Hot Pepper

“Are you hungry?” He asked.

“I brought my own lunch today.” I replied.

Little did I know, turning down that offer would lead to one of the most overwhelming culinary experiences of my life.

…..

My friends refer to me as a “supertaster.”  This term refers to people who like to pretend to have an over-sensitive pallet preventing them from eating spicy or overly flavourful foods.  What it comes down to is that my Dad was a “meat n’ potatoes” kinda guy and I adopted those qualities, not venturing beyond “Chinese” as ethnic food until I moved out of my parents place to go to university.  Even then, the first year I was there, I tried pho and sushi.

“Meh.”  I thought.

Upon moving to France, I was forced to change my eating habits, because food options were different there and I lived with many people with varying appreciations for different types of food.

“Let’s go to the Carpe Diem!”  I would say.

“Brie, we’ve been there twice this week already.  We’re going somewhere else!”

And that’s how I discovered Moroccan food.  (That, and I went to Morocco.)

Back in Ottawa, I discovered an Indian restaurant down the street, which I frequented often and miss dearly.

Despite having traveled around Israel, I didn’t get into shawarma until moving to Toronto, just a few months ago.

But today’s adventure is about Thai.

I’ve been watching The Big Bang Theory. So naturally, when my boyfriend asked me what I wanted for dinner last night, the thought of take-out thai food was at the tip of my brain.  He said he knew a place.  I ordered a cashew chicken meal (having tried a similar dish at other Thai restaurants in the past.)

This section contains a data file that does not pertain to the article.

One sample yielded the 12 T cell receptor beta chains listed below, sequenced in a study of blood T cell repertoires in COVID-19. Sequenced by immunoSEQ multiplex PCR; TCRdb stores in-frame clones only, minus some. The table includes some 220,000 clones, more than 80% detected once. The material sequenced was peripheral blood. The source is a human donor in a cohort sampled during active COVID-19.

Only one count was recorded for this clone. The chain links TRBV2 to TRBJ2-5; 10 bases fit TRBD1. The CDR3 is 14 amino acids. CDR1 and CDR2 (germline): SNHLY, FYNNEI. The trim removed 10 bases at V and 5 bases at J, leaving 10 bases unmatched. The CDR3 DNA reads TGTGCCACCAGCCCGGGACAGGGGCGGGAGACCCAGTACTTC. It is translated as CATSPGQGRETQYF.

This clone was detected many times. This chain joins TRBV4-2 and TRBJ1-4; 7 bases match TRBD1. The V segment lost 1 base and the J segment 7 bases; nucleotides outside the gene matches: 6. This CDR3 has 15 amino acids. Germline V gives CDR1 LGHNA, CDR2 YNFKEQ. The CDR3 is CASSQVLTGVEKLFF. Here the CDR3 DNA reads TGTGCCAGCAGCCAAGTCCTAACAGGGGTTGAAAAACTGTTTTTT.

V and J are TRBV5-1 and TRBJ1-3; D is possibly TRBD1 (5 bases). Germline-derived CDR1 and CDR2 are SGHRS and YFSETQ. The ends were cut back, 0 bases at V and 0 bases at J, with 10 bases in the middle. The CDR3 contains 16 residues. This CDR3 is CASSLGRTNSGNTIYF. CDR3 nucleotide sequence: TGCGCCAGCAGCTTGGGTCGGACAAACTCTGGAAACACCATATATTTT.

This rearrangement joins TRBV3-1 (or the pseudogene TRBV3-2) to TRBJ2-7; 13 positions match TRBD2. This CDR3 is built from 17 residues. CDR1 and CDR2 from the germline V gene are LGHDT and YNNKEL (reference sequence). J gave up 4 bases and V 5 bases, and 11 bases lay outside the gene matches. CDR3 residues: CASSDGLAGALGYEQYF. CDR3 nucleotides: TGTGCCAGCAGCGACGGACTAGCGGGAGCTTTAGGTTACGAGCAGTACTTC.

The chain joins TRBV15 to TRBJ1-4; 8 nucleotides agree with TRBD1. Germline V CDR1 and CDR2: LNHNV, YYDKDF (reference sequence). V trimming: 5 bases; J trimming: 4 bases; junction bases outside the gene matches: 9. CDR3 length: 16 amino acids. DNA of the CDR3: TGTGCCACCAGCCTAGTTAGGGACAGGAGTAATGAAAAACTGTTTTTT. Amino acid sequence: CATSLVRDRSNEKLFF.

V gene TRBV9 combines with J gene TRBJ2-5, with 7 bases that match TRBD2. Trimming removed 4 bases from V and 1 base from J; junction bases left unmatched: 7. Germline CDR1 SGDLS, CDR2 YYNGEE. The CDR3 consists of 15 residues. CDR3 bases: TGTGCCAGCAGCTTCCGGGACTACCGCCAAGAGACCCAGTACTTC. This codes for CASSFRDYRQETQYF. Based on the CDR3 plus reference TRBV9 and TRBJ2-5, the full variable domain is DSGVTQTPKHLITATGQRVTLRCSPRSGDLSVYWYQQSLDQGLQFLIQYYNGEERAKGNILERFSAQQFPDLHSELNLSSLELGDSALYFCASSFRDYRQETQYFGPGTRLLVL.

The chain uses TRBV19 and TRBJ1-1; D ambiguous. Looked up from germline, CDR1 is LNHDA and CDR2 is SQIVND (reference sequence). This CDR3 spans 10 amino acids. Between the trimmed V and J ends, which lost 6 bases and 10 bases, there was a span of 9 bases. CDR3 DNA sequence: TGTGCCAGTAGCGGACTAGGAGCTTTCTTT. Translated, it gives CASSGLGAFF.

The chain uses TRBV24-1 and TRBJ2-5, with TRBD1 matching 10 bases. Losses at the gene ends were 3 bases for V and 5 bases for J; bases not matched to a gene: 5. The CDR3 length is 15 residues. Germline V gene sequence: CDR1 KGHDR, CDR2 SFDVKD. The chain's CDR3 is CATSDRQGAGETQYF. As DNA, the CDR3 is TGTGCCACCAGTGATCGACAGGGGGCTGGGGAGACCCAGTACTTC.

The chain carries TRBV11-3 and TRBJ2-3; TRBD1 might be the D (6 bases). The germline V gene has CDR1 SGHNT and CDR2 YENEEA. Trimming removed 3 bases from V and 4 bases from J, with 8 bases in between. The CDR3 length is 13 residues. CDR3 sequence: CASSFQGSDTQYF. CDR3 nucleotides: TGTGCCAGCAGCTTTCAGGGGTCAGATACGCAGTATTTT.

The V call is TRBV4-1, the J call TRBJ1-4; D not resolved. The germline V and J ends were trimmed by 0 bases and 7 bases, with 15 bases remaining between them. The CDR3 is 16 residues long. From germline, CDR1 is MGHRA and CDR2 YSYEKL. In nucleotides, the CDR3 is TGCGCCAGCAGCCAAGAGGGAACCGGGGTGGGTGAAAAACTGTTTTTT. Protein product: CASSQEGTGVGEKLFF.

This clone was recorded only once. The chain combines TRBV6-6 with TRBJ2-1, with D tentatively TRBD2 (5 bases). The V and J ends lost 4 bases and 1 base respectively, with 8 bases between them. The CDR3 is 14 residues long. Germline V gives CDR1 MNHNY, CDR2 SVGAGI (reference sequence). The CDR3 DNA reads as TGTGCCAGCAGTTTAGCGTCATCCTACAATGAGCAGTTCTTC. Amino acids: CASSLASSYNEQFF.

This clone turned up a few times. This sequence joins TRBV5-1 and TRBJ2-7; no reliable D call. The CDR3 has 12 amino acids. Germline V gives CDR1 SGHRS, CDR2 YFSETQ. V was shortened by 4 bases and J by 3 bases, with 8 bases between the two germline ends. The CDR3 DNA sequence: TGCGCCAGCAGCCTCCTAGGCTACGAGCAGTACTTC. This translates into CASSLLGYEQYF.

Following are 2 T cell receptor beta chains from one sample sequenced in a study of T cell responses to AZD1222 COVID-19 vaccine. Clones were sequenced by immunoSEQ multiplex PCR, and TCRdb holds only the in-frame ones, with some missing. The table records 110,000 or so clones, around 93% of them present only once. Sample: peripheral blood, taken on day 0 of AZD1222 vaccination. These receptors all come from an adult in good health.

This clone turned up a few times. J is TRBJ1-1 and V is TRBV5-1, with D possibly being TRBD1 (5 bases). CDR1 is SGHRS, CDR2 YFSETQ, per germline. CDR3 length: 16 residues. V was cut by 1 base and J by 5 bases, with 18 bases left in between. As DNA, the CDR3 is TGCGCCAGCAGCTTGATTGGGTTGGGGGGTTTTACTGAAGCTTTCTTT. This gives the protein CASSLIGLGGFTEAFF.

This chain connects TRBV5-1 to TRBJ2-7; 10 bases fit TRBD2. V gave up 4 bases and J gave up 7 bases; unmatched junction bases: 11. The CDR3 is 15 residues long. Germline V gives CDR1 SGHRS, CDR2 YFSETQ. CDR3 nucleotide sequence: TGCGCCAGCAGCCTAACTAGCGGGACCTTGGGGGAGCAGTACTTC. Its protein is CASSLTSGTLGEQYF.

It was delicious.  Hands down, best Thai food I’ve ever had.  (Not that that says much, I’m still very much a beginner.)  It was just spicy enough.  A little more spicy than pre-France Brie could have handled, but Mmm mmm mmm it was tasty.

And what else?  Leftovers?  Somebody up there likes me!  Or does He?

I brought the leftovers to school today and decided, despite having been asked to go out for lunch, to stick to my leftovers and to stay on campus.  I microwaved the dish and got pop as a drink.

“Mmm.  This is tasty!” I said to myself.  “I wonder what this black thing is?  It must just be a burnt onion or something.”

No.

It was not.

What happened next is somewhat of a blur.  All I remember is thinking: “Crunch! HOLY SHIT that’s not an onion!  Do I… do I eat it?  Do I spit it out?”

Quick scan for a napkin.

No napkins in sight.

“Bite the bullet Brie.”

I bit one more time and swallowed, knowing any more chewing would only result in further pain.

I tried to continue eating my meal, but CRIPES was that spicy.  The pop wasn’t helping.  My eyes began to water.  I got up and went for a drink of water out of the fountain and headed directly for the washroom because my nose was running.  I wondered if I would make it.  I was feeling faint. Suddenly, the room was spinning and I felt like I was in some alternate universe where I could see myself suffering the pains of that god-forsaken pepper.  It reminded me of something out of the Johnny Cash episode of The Simpsons.*

Finally, I snapped out of it.  Slowly, I began to regain control of my tear ducts and nasal passages.

My only hope is that the pepper doesn’t entice such a painful reaction on its way out.

*

Also, watching this scene is different languages has been illarious:

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